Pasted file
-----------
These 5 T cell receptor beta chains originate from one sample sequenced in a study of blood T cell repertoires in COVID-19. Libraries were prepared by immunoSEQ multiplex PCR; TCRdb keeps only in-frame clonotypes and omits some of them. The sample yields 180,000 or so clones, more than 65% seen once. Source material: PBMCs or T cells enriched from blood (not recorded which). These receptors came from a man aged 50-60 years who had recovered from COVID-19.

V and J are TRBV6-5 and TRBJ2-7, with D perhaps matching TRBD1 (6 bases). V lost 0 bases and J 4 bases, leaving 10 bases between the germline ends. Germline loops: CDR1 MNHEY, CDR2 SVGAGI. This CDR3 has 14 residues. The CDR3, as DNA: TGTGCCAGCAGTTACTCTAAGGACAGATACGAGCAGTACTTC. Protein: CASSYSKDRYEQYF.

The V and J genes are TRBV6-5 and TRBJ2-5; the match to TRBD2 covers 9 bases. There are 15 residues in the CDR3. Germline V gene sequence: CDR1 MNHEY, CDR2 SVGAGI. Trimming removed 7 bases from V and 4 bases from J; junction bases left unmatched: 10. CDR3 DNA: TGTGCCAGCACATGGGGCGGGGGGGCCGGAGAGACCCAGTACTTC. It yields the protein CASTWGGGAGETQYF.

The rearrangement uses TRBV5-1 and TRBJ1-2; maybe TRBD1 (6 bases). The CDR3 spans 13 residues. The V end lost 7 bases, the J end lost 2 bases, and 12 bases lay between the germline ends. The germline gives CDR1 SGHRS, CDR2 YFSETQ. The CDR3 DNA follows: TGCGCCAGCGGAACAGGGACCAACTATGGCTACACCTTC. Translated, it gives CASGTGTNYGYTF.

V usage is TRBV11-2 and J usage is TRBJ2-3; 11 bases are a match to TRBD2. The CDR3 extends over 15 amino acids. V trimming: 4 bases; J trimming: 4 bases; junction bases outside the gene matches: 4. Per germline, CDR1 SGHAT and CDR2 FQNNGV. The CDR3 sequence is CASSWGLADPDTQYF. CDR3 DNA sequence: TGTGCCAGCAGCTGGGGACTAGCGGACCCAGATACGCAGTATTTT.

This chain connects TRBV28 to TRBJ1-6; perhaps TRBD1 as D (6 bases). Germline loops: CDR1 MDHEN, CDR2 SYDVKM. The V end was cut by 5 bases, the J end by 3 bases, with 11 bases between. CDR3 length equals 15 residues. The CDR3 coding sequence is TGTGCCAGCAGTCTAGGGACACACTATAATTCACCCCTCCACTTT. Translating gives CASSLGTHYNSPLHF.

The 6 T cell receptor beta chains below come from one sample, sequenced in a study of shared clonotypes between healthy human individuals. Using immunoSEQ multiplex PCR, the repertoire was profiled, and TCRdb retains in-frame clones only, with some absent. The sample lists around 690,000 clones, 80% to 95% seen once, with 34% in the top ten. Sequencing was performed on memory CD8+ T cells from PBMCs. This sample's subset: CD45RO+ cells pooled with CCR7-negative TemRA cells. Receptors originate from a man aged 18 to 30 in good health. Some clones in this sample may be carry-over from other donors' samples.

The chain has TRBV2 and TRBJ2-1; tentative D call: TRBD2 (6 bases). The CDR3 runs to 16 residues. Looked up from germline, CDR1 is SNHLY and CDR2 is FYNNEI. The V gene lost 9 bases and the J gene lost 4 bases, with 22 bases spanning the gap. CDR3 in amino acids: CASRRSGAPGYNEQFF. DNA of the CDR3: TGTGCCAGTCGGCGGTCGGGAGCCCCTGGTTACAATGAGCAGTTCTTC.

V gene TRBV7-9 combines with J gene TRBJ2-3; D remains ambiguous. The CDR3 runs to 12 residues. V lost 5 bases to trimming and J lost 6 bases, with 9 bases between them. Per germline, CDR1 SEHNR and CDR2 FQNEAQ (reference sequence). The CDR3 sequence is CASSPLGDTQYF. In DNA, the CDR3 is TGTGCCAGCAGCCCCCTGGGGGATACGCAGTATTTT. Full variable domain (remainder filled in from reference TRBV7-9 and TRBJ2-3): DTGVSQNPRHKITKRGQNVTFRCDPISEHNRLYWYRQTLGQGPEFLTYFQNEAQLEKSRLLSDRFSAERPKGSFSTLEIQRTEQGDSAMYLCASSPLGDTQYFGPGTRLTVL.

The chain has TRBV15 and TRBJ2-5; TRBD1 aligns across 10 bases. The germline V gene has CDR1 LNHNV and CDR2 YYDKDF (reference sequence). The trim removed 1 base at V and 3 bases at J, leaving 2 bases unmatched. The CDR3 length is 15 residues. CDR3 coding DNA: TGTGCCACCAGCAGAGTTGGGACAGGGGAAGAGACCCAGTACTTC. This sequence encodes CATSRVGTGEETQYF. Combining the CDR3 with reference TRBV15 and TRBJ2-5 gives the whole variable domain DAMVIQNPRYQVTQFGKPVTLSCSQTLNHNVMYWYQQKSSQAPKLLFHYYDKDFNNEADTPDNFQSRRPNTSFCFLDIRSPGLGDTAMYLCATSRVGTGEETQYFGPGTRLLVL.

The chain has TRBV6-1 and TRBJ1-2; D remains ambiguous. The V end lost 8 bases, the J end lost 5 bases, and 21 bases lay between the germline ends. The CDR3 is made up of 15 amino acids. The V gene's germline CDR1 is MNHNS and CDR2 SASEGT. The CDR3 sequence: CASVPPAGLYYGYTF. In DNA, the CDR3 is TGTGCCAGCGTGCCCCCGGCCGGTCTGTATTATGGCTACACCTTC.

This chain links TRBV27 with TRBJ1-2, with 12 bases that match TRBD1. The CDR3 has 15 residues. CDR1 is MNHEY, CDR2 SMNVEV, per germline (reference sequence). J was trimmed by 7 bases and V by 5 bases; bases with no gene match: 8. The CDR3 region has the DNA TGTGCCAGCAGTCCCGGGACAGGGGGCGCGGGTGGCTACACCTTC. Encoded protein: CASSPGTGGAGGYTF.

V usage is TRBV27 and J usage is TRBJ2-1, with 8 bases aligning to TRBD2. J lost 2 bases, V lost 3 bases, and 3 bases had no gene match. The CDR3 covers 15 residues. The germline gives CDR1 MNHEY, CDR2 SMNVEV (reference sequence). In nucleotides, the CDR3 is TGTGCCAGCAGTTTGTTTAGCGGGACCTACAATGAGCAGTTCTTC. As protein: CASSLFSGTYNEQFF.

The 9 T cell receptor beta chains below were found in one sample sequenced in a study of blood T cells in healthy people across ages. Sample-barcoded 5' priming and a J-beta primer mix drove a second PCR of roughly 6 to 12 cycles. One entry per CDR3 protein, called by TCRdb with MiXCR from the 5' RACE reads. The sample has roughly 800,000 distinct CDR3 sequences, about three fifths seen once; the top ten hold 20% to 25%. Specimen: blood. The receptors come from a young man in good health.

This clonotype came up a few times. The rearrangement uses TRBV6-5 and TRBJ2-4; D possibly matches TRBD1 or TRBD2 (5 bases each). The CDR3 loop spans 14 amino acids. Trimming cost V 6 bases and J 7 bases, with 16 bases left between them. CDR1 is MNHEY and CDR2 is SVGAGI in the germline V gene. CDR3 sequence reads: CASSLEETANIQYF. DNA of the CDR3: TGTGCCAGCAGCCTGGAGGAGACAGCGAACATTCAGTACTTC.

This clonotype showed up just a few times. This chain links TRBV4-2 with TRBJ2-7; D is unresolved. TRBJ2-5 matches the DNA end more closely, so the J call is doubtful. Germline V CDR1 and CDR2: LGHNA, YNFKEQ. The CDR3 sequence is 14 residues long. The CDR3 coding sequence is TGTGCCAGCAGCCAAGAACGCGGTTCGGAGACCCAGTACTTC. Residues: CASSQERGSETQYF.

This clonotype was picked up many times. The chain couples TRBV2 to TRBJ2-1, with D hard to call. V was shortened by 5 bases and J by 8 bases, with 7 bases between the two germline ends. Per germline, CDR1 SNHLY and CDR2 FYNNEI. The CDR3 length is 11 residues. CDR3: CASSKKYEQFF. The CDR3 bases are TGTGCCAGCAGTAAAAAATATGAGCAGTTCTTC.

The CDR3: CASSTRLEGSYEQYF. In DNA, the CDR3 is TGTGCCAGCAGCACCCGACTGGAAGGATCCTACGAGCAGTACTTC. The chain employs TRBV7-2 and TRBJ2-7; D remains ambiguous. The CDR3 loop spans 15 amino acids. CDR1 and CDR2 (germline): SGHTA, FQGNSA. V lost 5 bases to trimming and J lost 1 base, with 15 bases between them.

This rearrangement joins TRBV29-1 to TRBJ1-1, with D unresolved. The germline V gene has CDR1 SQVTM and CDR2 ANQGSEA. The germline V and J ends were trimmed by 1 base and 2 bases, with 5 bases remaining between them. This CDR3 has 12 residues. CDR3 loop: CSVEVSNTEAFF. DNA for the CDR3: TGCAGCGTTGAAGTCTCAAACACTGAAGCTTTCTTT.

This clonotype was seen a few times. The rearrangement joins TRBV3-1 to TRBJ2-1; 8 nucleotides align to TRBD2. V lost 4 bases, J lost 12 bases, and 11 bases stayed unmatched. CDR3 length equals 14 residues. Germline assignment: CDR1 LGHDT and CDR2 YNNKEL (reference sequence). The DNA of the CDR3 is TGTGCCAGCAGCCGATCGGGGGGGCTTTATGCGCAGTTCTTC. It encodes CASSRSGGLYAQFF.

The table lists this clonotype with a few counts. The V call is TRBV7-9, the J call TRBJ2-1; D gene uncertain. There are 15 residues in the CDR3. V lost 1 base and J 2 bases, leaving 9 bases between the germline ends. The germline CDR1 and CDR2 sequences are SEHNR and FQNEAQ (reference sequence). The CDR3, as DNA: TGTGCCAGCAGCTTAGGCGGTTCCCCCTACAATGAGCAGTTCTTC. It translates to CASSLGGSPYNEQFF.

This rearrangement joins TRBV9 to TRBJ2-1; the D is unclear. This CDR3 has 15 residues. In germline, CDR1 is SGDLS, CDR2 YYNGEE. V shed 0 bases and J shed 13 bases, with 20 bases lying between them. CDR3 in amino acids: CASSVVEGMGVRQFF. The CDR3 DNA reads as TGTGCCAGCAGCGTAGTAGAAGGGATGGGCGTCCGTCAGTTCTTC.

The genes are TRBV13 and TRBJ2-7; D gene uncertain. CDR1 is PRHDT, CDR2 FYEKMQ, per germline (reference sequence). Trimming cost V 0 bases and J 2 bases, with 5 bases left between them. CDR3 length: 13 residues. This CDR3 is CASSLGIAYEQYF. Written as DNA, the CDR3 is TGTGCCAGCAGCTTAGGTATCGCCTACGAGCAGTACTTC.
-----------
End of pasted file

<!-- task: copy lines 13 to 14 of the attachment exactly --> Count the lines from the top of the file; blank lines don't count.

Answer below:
V usage is TRBV27 and J usage is TRBJ2-1, with 8 bases aligning to TRBD2. J lost 2 bases, V lost 3 bases, and 3 bases had no gene match. The CDR3 covers 15 residues. The germline gives CDR1 MNHEY, CDR2 SMNVEV (reference sequence). In nucleotides, the CDR3 is TGTGCCAGCAGTTTGTTTAGCGGGACCTACAATGAGCAGTTCTTC. As protein: CASSLFSGTYNEQFF.

The 9 T cell receptor beta chains below were found in one sample sequenced in a study of blood T cells in healthy people across ages. Sample-barcoded 5' priming and a J-beta primer mix drove a second PCR of roughly 6 to 12 cycles. One entry per CDR3 protein, called by TCRdb with MiXCR from the 5' RACE reads. The sample has roughly 800,000 distinct CDR3 sequences, about three fifths seen once; the top ten hold 20% to 25%. Specimen: blood. The receptors come from a young man in good health.